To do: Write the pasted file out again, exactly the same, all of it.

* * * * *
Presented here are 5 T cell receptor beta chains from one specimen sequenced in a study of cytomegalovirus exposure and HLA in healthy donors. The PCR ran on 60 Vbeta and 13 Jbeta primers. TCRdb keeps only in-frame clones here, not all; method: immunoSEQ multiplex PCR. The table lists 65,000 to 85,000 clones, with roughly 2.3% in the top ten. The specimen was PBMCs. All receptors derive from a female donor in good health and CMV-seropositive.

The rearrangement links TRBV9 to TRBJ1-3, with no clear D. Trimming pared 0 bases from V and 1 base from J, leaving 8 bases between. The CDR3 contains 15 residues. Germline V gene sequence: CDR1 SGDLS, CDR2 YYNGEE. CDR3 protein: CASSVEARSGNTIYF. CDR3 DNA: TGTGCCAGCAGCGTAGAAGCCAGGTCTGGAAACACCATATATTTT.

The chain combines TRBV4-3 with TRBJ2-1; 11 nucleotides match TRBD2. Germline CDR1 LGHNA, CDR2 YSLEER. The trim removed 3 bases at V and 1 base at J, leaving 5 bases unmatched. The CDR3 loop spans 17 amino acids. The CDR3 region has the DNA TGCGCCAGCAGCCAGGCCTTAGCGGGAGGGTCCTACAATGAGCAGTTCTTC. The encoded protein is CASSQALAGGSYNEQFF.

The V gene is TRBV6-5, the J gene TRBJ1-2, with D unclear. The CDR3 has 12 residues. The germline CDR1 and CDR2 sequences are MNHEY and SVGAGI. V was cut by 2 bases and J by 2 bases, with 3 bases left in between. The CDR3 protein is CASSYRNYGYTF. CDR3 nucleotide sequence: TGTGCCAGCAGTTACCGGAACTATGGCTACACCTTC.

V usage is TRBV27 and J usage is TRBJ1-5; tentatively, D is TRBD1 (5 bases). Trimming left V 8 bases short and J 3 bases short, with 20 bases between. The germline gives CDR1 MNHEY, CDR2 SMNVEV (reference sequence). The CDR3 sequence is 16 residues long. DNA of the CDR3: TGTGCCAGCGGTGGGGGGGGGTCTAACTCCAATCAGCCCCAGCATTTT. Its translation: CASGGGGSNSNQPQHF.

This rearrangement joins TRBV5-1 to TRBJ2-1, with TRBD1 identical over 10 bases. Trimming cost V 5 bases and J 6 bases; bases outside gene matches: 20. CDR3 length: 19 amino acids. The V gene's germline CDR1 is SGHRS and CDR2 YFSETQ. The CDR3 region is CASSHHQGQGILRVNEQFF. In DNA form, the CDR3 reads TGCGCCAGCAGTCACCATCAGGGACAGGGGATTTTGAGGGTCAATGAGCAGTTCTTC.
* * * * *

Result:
Presented here are 5 T cell receptor beta chains from one specimen sequenced in a study of cytomegalovirus exposure and HLA in healthy donors. The PCR ran on 60 Vbeta and 13 Jbeta primers. TCRdb keeps only in-frame clones here, not all; method: immunoSEQ multiplex PCR. The table lists 65,000 to 85,000 clones, with roughly 2.3% in the top ten. The specimen was PBMCs. All receptors derive from a female donor in good health and CMV-seropositive.

The rearrangement links TRBV9 to TRBJ1-3, with no clear D. Trimming pared 0 bases from V and 1 base from J, leaving 8 bases between. The CDR3 contains 15 residues. Germline V gene sequence: CDR1 SGDLS, CDR2 YYNGEE. CDR3 protein: CASSVEARSGNTIYF. CDR3 DNA: TGTGCCAGCAGCGTAGAAGCCAGGTCTGGAAACACCATATATTTT.

The chain combines TRBV4-3 with TRBJ2-1; 11 nucleotides match TRBD2. Germline CDR1 LGHNA, CDR2 YSLEER. The trim removed 3 bases at V and 1 base at J, leaving 5 bases unmatched. The CDR3 loop spans 17 amino acids. The CDR3 region has the DNA TGCGCCAGCAGCCAGGCCTTAGCGGGAGGGTCCTACAATGAGCAGTTCTTC. The encoded protein is CASSQALAGGSYNEQFF.

The V gene is TRBV6-5, the J gene TRBJ1-2, with D unclear. The CDR3 has 12 residues. The germline CDR1 and CDR2 sequences are MNHEY and SVGAGI. V was cut by 2 bases and J by 2 bases, with 3 bases left in between. The CDR3 protein is CASSYRNYGYTF. CDR3 nucleotide sequence: TGTGCCAGCAGTTACCGGAACTATGGCTACACCTTC.

V usage is TRBV27 and J usage is TRBJ1-5; tentatively, D is TRBD1 (5 bases). Trimming left V 8 bases short and J 3 bases short, with 20 bases between. The germline gives CDR1 MNHEY, CDR2 SMNVEV (reference sequence). The CDR3 sequence is 16 residues long. DNA of the CDR3: TGTGCCAGCGGTGGGGGGGGGTCTAACTCCAATCAGCCCCAGCATTTT. Its translation: CASGGGGSNSNQPQHF.

This rearrangement joins TRBV5-1 to TRBJ2-1, with TRBD1 identical over 10 bases. Trimming cost V 5 bases and J 6 bases; bases outside gene matches: 20. CDR3 length: 19 amino acids. The V gene's germline CDR1 is SGHRS and CDR2 YFSETQ. The CDR3 region is CASSHHQGQGILRVNEQFF. In DNA form, the CDR3 reads TGCGCCAGCAGTCACCATCAGGGACAGGGGATTTTGAGGGTCAATGAGCAGTTCTTC.